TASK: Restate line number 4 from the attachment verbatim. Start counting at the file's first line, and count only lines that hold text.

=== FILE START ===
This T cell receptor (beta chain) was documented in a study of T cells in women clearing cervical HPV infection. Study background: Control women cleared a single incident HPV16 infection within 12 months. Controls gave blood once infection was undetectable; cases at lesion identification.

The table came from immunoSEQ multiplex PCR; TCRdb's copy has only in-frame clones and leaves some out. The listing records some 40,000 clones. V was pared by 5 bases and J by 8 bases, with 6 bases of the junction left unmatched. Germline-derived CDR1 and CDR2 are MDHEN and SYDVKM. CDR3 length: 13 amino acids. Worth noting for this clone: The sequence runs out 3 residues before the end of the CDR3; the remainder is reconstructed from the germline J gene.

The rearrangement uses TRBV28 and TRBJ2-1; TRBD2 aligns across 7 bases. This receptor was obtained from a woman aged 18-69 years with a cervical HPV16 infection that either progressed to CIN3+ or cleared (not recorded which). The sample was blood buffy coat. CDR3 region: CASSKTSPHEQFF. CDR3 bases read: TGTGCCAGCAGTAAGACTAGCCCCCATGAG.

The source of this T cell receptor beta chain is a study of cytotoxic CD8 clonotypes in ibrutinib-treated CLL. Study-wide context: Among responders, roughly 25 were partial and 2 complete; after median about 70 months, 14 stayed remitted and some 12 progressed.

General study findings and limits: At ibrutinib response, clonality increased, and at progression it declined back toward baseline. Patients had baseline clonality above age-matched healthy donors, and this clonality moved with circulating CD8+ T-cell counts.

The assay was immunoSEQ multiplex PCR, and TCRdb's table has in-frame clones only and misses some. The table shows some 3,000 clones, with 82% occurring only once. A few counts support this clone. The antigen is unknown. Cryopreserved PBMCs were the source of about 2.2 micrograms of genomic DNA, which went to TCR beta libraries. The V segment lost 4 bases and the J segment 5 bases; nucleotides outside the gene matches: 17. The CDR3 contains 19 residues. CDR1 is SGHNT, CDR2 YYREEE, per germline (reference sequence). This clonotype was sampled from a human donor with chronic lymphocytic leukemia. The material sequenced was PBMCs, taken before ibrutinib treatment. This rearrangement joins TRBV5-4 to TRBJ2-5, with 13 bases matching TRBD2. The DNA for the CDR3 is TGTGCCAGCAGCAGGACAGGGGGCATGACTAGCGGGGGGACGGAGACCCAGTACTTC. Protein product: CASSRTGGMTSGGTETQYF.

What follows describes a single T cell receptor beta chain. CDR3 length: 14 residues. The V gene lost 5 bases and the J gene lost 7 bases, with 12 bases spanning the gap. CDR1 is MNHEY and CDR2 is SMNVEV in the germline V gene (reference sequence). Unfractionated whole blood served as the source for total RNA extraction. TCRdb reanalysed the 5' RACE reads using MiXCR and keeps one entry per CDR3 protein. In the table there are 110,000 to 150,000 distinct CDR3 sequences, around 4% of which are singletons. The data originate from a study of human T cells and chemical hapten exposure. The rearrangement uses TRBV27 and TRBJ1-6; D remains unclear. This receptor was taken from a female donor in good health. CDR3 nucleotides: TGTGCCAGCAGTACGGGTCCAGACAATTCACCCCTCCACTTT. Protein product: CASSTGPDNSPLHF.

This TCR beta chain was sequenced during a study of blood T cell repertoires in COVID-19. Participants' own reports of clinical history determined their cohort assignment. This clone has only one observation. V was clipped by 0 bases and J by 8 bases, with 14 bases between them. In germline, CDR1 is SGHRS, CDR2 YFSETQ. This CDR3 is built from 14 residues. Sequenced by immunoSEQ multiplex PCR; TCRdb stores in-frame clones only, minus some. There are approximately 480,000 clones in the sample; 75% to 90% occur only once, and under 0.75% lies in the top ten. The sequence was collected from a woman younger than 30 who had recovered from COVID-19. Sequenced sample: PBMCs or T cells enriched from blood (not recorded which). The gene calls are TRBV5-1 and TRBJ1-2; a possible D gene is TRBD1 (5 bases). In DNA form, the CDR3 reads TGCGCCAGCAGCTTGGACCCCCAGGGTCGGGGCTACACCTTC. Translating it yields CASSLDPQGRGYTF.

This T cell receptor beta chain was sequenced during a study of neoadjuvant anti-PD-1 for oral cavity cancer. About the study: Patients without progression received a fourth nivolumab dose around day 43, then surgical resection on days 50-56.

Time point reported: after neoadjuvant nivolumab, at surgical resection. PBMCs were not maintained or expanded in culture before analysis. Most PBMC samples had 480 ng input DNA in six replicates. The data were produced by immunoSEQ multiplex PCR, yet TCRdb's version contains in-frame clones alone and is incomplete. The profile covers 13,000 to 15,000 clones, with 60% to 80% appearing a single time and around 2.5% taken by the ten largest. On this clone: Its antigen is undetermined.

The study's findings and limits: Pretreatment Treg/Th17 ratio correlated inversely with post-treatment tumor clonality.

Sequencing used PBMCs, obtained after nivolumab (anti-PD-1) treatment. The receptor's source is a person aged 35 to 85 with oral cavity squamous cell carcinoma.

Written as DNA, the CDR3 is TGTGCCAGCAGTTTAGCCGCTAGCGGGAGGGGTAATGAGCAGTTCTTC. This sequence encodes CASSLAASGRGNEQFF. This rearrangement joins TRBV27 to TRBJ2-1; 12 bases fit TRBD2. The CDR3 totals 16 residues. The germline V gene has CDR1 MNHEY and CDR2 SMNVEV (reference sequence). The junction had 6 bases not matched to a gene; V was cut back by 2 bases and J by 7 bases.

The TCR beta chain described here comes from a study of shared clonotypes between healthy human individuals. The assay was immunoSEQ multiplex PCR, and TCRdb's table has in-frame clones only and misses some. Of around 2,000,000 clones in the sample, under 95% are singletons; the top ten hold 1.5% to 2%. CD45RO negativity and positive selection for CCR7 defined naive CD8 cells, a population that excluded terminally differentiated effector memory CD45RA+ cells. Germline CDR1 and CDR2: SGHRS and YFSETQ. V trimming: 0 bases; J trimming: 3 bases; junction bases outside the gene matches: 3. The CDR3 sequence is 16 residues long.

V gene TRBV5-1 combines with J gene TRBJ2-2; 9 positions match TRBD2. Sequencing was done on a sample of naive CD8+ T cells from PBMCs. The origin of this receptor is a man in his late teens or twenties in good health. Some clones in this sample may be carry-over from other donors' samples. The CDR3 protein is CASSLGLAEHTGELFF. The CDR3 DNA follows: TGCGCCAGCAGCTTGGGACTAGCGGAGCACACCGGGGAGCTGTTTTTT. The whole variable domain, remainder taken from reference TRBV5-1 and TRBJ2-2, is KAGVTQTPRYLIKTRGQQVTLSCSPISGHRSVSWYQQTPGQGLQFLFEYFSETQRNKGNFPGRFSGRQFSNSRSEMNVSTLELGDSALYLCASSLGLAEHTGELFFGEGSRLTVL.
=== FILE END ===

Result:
The source of this T cell receptor beta chain is a study of cytotoxic CD8 clonotypes in ibrutinib-treated CLL. Study-wide context: Among responders, roughly 25 were partial and 2 complete; after median about 70 months, 14 stayed remitted and some 12 progressed.